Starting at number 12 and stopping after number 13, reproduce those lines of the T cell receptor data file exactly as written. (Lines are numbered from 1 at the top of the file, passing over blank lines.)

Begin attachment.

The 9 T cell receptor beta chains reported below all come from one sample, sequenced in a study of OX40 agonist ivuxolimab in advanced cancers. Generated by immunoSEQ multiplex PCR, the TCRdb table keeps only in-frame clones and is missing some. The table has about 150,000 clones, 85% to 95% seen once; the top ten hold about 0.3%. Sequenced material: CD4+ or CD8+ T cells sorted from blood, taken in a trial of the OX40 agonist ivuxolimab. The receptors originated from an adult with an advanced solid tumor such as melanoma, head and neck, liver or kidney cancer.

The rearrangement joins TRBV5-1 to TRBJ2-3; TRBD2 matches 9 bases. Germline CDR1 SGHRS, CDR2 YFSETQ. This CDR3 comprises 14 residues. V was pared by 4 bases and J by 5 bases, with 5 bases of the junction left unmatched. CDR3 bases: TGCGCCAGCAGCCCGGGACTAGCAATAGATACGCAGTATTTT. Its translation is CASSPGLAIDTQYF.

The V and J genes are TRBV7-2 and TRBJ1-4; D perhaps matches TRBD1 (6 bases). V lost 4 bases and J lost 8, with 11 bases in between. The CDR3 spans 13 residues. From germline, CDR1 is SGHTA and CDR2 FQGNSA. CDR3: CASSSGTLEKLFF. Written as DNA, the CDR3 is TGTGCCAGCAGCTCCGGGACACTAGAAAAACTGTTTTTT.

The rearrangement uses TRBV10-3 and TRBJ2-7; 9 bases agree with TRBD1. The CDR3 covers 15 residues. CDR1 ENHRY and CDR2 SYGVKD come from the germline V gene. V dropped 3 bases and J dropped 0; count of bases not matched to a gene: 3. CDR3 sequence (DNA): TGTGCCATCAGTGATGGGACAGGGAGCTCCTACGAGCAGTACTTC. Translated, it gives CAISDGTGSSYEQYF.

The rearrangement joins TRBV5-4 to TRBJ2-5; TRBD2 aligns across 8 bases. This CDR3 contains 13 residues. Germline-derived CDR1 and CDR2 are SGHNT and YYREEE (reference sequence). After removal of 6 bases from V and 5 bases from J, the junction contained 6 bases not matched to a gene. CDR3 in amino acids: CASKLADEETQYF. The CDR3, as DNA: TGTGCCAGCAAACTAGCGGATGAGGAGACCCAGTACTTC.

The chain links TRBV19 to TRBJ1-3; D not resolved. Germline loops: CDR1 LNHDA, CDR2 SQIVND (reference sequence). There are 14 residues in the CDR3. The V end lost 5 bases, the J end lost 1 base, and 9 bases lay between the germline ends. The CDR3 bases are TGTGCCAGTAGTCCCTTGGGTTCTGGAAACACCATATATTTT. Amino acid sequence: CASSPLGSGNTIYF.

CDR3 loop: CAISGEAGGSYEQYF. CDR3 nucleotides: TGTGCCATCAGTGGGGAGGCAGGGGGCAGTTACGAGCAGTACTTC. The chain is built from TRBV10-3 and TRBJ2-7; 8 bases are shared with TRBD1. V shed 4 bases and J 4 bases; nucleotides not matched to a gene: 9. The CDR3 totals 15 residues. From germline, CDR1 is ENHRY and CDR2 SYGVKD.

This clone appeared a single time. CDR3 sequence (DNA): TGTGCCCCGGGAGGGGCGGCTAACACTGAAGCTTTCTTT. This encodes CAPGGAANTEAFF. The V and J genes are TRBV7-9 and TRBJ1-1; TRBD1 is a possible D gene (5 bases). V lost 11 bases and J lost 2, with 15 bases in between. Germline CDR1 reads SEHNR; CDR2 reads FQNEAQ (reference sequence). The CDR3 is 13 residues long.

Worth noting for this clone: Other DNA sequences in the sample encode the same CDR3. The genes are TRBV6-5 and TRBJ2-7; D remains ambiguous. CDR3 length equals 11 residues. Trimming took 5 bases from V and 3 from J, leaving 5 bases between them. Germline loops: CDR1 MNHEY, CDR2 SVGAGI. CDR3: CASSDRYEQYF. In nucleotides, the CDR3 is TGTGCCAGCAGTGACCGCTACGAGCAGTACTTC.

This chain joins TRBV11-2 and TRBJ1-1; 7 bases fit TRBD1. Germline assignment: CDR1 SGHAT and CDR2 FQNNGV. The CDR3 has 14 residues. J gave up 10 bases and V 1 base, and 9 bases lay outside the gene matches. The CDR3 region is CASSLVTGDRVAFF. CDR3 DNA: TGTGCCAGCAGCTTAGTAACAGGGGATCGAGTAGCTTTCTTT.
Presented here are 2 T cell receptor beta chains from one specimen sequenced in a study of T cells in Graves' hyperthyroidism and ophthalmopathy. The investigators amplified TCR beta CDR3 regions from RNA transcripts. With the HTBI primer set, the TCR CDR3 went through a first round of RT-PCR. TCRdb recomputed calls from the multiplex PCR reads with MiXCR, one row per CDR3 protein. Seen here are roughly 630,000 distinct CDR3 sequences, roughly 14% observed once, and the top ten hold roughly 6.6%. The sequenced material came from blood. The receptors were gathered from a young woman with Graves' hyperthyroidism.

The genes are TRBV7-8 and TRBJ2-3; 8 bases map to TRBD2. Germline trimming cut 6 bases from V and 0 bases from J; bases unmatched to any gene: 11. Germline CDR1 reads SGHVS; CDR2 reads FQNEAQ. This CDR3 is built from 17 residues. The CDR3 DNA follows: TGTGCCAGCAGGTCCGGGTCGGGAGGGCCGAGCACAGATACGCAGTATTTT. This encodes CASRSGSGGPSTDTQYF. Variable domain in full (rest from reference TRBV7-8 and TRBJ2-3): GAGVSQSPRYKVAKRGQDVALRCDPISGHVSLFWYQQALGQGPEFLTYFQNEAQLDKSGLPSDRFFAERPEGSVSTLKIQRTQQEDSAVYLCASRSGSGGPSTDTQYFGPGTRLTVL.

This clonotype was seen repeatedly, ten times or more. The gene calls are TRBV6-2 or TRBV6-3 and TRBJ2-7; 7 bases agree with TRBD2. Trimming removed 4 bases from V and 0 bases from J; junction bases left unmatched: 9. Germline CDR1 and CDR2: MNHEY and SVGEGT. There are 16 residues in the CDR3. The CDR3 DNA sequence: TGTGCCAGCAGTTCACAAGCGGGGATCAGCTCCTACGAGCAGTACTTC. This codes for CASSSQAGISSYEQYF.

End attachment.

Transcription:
The genes are TRBV7-8 and TRBJ2-3; 8 bases map to TRBD2. Germline trimming cut 6 bases from V and 0 bases from J; bases unmatched to any gene: 11. Germline CDR1 reads SGHVS; CDR2 reads FQNEAQ. This CDR3 is built from 17 residues. The CDR3 DNA follows: TGTGCCAGCAGGTCCGGGTCGGGAGGGCCGAGCACAGATACGCAGTATTTT. This encodes CASRSGSGGPSTDTQYF. Variable domain in full (rest from reference TRBV7-8 and TRBJ2-3): GAGVSQSPRYKVAKRGQDVALRCDPISGHVSLFWYQQALGQGPEFLTYFQNEAQLDKSGLPSDRFFAERPEGSVSTLKIQRTQQEDSAVYLCASRSGSGGPSTDTQYFGPGTRLTVL.

This clonotype was seen repeatedly, ten times or more. The gene calls are TRBV6-2 or TRBV6-3 and TRBJ2-7; 7 bases agree with TRBD2. Trimming removed 4 bases from V and 0 bases from J; junction bases left unmatched: 9. Germline CDR1 and CDR2: MNHEY and SVGEGT. There are 16 residues in the CDR3. The CDR3 DNA sequence: TGTGCCAGCAGTTCACAAGCGGGGATCAGCTCCTACGAGCAGTACTTC. This codes for CASSSQAGISSYEQYF.